It’s fine to lie to mothers holding babies. We need the grocery store soothsayers encouraging new moms to “enjoy every minute because it goes by so fast.” Without them, some of us may have fled the country on day 11, leaving behind a baby and a stupid note.
I’m 100% average, and experienced the exact same stuff every other new mother did. That’s why parenthood was not a smooth transition for me. I’m also immature and selfish, which made it a little trickier because they don’t make medicine for that.
“I was built to work and shop. I can’t do this. If you don’t get over here, my head’s going to break open and aliens will take over the bank and eat all the subway sandwiches.” Adjustments were necessary, and slow. In the meantime, hearing those ladies in the produce section tell me “it goes by so fast” helped me believe the diaper avalanche would eventually stop.
Three years later when I heard “it goes by so fast,” my reaction was slightly different. My mind said, “you again, with your face, and your lies. I will never be able to leave the house without an eight-day head start.” But my mouth made a pretty smile and said, “Oh I know. Aren’t they so precious?”
I’m from the south. We’re taught to lie very early. We call it being polite. And then we smile until one of us looks away.
My girl is eight now. No one has said anything to me lately about it going by so fast. I’ve been so busy living the glamorous life of a working single mom, I sort of forgot to remember it goes by quickly.
I was reminded yesterday morning on the drive home from the school. I saw a discarded high chair at the end of a neighbor’s driveway. I don’t think those parents threw in the towel and gave away the baby or anything. I hope not. Maybe I’ll stop by later. I think they’ve just moved on to the next stage in their world as parents. We’ve moved on to the next one, too. No child equipment is necessary to get through the day. No princess plates, step stools or sippy cups. Nothing. The only evidence of offspring in our house is artwork on the kitchen table, and photos on the walls. I’m officially cohabitating with a miniature flat-chested lady-kid.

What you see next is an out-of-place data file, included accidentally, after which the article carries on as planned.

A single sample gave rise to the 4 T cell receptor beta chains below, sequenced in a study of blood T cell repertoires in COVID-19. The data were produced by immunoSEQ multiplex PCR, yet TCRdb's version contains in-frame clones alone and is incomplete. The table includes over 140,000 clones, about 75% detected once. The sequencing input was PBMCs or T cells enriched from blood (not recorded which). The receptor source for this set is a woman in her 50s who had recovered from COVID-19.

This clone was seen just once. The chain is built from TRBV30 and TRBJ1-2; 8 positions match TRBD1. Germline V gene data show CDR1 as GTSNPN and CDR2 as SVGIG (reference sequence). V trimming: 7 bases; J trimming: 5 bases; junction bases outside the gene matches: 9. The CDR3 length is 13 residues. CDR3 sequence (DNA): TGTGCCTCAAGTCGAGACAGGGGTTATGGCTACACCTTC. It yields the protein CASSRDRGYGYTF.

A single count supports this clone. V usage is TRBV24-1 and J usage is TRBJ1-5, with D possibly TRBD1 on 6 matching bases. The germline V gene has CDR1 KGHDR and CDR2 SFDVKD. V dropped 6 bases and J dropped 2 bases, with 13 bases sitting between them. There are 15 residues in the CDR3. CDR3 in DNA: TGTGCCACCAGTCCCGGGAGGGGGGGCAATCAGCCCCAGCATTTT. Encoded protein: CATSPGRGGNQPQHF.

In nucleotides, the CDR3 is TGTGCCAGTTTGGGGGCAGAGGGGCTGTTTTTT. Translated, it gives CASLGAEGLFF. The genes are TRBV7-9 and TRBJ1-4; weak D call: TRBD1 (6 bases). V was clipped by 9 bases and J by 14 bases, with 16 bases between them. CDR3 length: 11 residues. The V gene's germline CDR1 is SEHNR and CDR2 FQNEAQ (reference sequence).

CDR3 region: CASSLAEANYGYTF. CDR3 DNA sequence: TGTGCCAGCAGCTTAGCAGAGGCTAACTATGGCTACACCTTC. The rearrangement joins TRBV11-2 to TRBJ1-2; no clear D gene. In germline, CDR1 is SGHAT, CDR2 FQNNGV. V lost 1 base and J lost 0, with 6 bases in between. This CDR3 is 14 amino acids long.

Here’s the thing: I’ve unceremoniously chucked every outgrown kid item the instant it was deemed no longer necessary. Occasionally it was still warm. True story. That’s why I didn’t notice until yesterday that the car booster seat I donated last month was the very last kid thing to go. I didn’t get all Lifetime TV about it, well maybe a little bit in my mind, but I did want a do-over for that final toss. I would have included a little more fanfare. Maybe worn a boa to Goodwill. Or tap shoes.
I got a little wilty standing there in my garage, but then I remembered: she’s not an asshole teenager yet – hooray! She’s only eight, and I still have time to slow down and enjoy. This is great news because in the slow moments, I remember to ask Anna important questions like “what’s your knee cap thinking about tonight?” Many times that’s when I hear the most critical stuff, like her best friend hurt her feelings at school that day, and her knee cap hopes she can wear jeans tomorrow so she can hide.
Those are some of the best moments for me – the ones when I remember to just be there, and listen, undistracted by laundry, or dishes, or mail, or how unprepared I am for tomorrow’s meeting. Even if I can’t make it okay, I can listen. I can squeeze her, and let her know she’s got someone in her corner at home. Always.
Today I hope someone looks at my girl and reminds me again that “it goes by so fast.”
I’ll reply, “Oh I know. Aren’t they so precious?”
This time I’ll mean it. And I’ll still be smiling after one of us looks away.